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Dec 22, 2021 | 4 minute read

Benefits of Adding a Direct-to-Consumer (D2C) Channel

written by Emily Kathi

Shopping behaviors have dramatically changed in what feels like an overnight pace, with a turn towards alternate channels and serving the needs of the modern shopper. You may have read from Gartner’s recent report about the emergence of more B2B sales this year, however Direct-to-Consumer (D2C) has taken its place among the eCommerce contenders. Research shows 55% of consumers prefer to buy from brands directly, while a further 40% of shoppers say they will purchase from a D2C brand in the next five years.

Eliminating negotiations between retailers or resellers, D2C alleviates what can be crushing cost passed onto the consumer but with relatively low barriers to entry. Popular takes on the D2C strategy have taken form in CPG brands, like Harry’s; whose shaving products are sold direct via a monthly subscription service. Warby Parker disrupted the eyewear industry back in 2010 by eliminating much of the expense of purchasing glasses strictly from the doctor or optometrist. (With far trendier frame selection and the genius mail order try-on service).

So what are the benefits of the D2C model?

Improve Sales

You’re opening another sales channel just like B2C or B2B but with minimal effort and/or risk. No more middleman standing in the way of higher margins.

More Customer Data

Through the direct relationship with the consumer, you glean insight about who’s buying; with information such as location and purchasing history, the possibilities are endless when it comes to product development and testing; more opportunities for personalization (that lead to sales) arise when you know more of your customer’s shopping habits and preferences.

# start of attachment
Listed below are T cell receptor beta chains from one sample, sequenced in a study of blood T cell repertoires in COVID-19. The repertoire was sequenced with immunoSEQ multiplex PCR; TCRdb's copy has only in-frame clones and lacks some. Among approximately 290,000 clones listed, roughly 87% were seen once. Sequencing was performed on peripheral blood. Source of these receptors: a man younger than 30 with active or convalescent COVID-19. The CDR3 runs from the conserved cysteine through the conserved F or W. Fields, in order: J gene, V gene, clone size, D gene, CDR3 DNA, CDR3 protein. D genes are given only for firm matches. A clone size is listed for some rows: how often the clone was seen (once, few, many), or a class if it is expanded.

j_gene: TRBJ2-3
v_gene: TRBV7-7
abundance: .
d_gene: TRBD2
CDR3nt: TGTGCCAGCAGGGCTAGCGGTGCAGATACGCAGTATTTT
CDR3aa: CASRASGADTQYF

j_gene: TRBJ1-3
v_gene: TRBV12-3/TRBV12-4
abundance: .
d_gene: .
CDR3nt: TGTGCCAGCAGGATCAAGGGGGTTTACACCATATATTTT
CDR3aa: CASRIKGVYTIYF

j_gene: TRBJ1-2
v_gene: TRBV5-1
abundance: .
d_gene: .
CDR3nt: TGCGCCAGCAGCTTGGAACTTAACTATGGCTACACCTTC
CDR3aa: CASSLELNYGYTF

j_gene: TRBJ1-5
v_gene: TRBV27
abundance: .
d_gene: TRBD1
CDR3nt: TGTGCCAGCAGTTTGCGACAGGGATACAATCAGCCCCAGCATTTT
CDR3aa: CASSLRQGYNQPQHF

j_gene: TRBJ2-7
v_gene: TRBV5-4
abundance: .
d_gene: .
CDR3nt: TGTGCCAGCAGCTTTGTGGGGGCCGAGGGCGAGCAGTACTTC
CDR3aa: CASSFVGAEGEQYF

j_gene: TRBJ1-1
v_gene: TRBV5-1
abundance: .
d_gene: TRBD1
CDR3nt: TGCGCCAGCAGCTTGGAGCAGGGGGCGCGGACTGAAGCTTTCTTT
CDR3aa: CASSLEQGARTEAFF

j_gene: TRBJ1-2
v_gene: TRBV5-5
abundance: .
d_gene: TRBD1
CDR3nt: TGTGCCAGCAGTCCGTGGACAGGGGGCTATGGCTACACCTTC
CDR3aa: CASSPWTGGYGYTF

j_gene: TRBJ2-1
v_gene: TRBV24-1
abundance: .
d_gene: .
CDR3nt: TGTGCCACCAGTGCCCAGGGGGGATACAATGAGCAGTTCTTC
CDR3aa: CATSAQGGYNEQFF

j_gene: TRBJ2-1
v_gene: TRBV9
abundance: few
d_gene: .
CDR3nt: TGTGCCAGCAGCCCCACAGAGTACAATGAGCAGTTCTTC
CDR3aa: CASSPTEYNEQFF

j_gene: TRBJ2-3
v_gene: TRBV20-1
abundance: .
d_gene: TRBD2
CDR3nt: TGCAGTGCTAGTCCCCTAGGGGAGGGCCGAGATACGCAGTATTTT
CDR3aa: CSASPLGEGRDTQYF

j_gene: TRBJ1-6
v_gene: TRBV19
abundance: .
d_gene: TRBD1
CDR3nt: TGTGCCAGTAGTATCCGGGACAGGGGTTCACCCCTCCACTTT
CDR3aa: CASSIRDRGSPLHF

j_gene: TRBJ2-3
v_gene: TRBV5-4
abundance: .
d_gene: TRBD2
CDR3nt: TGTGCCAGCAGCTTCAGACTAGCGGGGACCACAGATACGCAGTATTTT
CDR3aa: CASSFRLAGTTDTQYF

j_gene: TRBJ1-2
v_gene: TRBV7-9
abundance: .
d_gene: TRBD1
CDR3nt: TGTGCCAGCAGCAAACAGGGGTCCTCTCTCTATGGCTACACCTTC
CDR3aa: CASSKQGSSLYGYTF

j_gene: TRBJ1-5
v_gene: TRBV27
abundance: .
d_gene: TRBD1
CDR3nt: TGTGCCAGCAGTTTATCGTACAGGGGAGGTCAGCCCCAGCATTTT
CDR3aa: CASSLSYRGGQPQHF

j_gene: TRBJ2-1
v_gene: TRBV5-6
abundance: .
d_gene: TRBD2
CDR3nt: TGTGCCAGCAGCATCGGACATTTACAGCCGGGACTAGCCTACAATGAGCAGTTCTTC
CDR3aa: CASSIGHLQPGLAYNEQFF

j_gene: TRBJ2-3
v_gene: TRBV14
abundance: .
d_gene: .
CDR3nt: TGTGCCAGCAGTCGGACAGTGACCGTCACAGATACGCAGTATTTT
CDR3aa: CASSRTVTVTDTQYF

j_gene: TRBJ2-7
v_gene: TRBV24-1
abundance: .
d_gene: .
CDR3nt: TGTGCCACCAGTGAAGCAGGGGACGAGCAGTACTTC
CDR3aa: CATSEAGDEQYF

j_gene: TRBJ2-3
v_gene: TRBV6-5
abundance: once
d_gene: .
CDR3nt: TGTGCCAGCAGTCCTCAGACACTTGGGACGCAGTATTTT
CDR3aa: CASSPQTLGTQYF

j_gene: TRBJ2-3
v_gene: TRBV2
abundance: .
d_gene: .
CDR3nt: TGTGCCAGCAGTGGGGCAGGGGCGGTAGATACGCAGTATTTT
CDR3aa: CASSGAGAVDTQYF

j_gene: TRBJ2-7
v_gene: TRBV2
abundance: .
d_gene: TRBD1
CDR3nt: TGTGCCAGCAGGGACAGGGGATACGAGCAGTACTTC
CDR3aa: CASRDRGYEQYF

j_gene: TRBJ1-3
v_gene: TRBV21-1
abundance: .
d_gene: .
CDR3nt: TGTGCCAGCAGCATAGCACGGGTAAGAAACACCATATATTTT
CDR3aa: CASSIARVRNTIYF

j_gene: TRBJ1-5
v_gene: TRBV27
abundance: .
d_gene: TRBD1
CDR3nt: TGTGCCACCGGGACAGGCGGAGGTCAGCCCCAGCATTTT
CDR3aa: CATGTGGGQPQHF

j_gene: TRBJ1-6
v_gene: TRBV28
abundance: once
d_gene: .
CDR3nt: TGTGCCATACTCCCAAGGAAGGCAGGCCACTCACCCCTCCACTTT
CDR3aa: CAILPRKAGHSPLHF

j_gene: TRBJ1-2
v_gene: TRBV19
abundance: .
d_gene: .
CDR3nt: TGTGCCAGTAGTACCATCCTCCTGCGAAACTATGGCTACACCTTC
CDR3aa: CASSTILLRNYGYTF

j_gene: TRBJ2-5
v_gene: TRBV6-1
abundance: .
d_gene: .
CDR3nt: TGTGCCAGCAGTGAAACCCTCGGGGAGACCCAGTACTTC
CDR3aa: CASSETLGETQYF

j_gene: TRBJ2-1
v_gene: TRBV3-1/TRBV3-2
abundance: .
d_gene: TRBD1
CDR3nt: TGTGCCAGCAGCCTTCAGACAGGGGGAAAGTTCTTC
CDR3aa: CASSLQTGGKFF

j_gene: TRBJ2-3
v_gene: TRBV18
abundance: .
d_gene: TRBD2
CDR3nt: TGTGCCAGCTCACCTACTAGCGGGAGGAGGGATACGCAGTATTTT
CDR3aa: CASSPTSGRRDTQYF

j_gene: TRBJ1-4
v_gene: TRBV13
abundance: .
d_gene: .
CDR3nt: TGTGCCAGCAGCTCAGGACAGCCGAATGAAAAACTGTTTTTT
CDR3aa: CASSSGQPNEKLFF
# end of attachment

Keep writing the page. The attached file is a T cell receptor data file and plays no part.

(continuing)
You Own Brand Awareness

When you control how the product is marketed and sold, you have greater control over the customer experience from end to end. In a more traditional retail model, the presentation, and the timing of how a product hits the shelves are not up for debate. From discovery to purchase, the D2C model allows for a high level of autonomy in sales and marketing.

Speed to Market

Quick launch (with a widget, a website, and a shipping method), and you are free and flexible enough to make changes as your customers’ demand.

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Build Loyalty

One of the key tenets of a customer experience is building trust. When you engage with a shopper in meaningful ways on their terms, they’ll more than likely return and tell everyone about their experience. Ratings and reviews are among the most sought-after elements of a shopping experience and are known to increase conversions by as much as 270%. Consider this about today’s shopper and the power of personalization:

Meeting the Shopper Wherever They Are

Herein lies another D2C benefit when it comes to customer experience; many shoppers don’t have the time, or just absolutely loathe being in-store. In the past two years, shoppers were forced to stay put during pandemic restrictions and closures. The D2C model solved that problem. From a week’s worth of meals to dog toys and treats, to affordable glasses, and even big-ticket items like mattresses, shoppers can have a customized experience from wherever they are – oftentimes with same-day delivery – without setting foot in a storefront.

Are there drawbacks to D2C? A few, but certainly manageable…

Competition is Fierce

You can expect more and more players to enter the mix. As customer demand for an online omnichannel experience rises, so do the companies vying for their piece of the pie. To stay relevant in the market, you’ll need to respond and flex as your customers call for it.

Be Ready to Spend

Advertising plays a major role in standing out among your competitors, in a sea of products and vendors your messaging matters particularly in the mobile space. Social media influences buyers now more than ever before, so be prepared to leverage it with your budget.


Bear in mind when you shift to a D2C model, you’ll need to secure a fulfillment partner. Sorting out orders and making sure they get to their destination is squarely on you and there are rules and regulations to follow. The good news is there are many vendors who fit the bill, just take the time to research and see who works best for you and your market.